Kaethe Schwehn: “Tailings: A Memoir,” published by Cascade Books/Wipf and Stock Publishers. Schwehn is the co-editor of “Claiming Our Callings: Toward a New Understanding of Vocation in the Liberal Arts.” She teaches at St. Olaf College in Northfield, Minn.
Minnesota, sponsored by St. Mary’s University of Minnesota:
Lori Sturdevant: “Her Honor: Rosalie Wahl and the Minnesota Women’s Movement,” published by the Minnesota Historical Society Press. Sturdevant is an editorial columnist for the Star Tribune and has written a number of books on Minnesota history.She won a Minnesota Book Award in 2003 for editing "Overcoming: The Autobiography of W. Harry Davis," and in 2001 for editing Elmer L. Andersen's "A Man's Reach."
Novel & Short Story, sponsored by Education Minnesota:
Marlon James: “A Brief History of Seven Killings,” published by Riverhead Books. James is the author of “The Book of Night Women,” winner of a 2010 Minnesota Book Award. He teaches at Macalester College in St. Paul.
Poetry, sponsored by Wellington Management, Inc.:
Sean Hill: “Dangerous Goods,” published by Milkweed Editions. Hill, who was born and raised in Milledgeville, Ga., also is the author of “Blood Ties & Brown Liquor.”
Young People’s Literature, sponsored by the Creative Writing Programs at Hamline University:
Margi Preus: “West of the Moon,” published by Amulet Books. Preus, who lives in Duluth, is a Newbery Honor Award-winning author of five books for young readers.
Also at the event, writer and educator Mary François Rockcastle received the previously announced Kay Sexton Award for her long-standing contributions to Minnesota’s literary community. And Harriet Bart and her collaborative partners, Philip Gallo and Jill Jevne, won the eighth annual Book Artist Award for a new piece entitled “Ghost Maps.” Since 2000, Bart, Gallo and Jevne have collaborated to produce 10 artist books, two of which have received Minnesota Book Awards.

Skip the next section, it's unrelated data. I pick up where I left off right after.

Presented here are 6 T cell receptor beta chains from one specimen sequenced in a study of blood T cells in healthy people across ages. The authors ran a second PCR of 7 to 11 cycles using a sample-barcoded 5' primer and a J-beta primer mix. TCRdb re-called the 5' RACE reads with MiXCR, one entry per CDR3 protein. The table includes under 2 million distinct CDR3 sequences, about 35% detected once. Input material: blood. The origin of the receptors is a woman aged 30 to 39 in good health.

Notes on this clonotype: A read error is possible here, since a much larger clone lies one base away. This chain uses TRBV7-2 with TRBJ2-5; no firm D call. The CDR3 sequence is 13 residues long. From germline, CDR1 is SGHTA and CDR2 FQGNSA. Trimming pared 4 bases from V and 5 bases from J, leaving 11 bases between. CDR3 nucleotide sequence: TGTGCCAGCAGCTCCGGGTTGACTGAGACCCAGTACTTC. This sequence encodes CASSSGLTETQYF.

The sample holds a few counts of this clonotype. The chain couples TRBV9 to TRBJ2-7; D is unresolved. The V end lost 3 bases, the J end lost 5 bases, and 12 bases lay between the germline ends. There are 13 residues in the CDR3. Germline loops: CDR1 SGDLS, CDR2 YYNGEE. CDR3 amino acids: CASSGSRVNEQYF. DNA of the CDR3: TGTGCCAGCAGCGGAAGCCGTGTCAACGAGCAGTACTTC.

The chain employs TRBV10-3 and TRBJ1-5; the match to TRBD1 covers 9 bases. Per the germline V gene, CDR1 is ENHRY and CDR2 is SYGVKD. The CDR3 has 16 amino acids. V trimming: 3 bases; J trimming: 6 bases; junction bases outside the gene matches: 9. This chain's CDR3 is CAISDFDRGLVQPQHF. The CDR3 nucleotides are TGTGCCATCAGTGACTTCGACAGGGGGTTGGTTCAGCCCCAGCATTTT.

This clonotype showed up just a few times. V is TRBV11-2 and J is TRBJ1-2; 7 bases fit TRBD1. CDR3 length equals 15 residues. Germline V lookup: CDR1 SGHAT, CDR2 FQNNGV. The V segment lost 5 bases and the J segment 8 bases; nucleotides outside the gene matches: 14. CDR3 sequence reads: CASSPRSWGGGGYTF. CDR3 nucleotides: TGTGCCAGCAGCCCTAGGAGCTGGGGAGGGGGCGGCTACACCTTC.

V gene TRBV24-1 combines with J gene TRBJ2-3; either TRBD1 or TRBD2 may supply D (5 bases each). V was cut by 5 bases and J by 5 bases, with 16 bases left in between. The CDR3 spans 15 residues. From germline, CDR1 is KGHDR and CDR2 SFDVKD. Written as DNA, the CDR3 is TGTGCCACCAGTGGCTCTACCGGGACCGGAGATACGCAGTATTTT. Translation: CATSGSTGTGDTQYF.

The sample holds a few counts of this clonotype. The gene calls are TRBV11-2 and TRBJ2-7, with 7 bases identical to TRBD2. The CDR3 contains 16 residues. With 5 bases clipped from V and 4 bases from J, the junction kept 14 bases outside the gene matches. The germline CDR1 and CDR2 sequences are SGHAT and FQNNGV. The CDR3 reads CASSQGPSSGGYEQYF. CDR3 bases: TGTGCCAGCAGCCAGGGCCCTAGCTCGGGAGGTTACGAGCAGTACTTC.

Judges sifted through 250 books nominated for awards this year, with 32 books selected as finalists. The winners were chosen by judges from around the state.
So much happened last weekend at AWP. So much. I can’t tell you it all. I didn’t see it all. I was there nonstop for three days and I only saw a tiny fraction of what went on. I’m talking, of course, about the Association of Writers and Writing Programs conference, that traveling show of writers, teachers and literary people that took over the Minneapolis Convention Center — as well as the Loft Literary Center, the Walker Art Museum, Central Library, and a whole lot of bars — for three days last week.
Some things I do know. Graywolf Press was named Small Press Publisher of the Year. Poet Claudia Rankine and novelist Marlon James cooked dinner for some people (not me) at James’ house. Essayist Roxane Gay was everywhere, delighting fans, sending her cult status soaring, without even trying. (There are now Roxane Gay for President bumper stickers available.) Poet laureate Rita Dove sang.
People won totebags. They played Bookfair Bingo. They played “Name That Author.” They picked up literary journals they had never heard of and pondered writing for them some day. They reunited with their MFA classes, even if they had just graduated last semester. They had a drink. Or two. They bought books. (Let’s say that again, slowly, with emphasis, because it’s important: They bought books.)
They listened, raptly, to T.C. Boyle and Jayne Anne Phillips and Carolyn Forché (“Carolyn Forché you wreck me” one person tweeted) and Cheryl Strayed and Karen Russell. There were so many prominent writers on panels and doing readings that nobody could keep track.
I stopped to chat with memoirist Rebecca McClanahan, who mentioned she had just been on a panel with Phillip Lopate, and the person next to me squealed, actually squealed: “Phillip Lopate is here?”
Robert Bly was honored at a tribute that included other poets, music, singing, and a magician who made flames shoot from the pages of a book. And then Bly, 88, read, and it was he who wowed the room.
Some AV stuff didn’t work. Some presenters were delayed due to weather and others stepped up and took their place. Glitches were handled with aplomb.
Hundreds, thousands, maybe million of tweets were sent. Some of the tweets were displayed on the big screens at the Bookfair. People stood and stared at the screen and then lifted their phones to take pictures. Did they then tweet a picture of their tweet?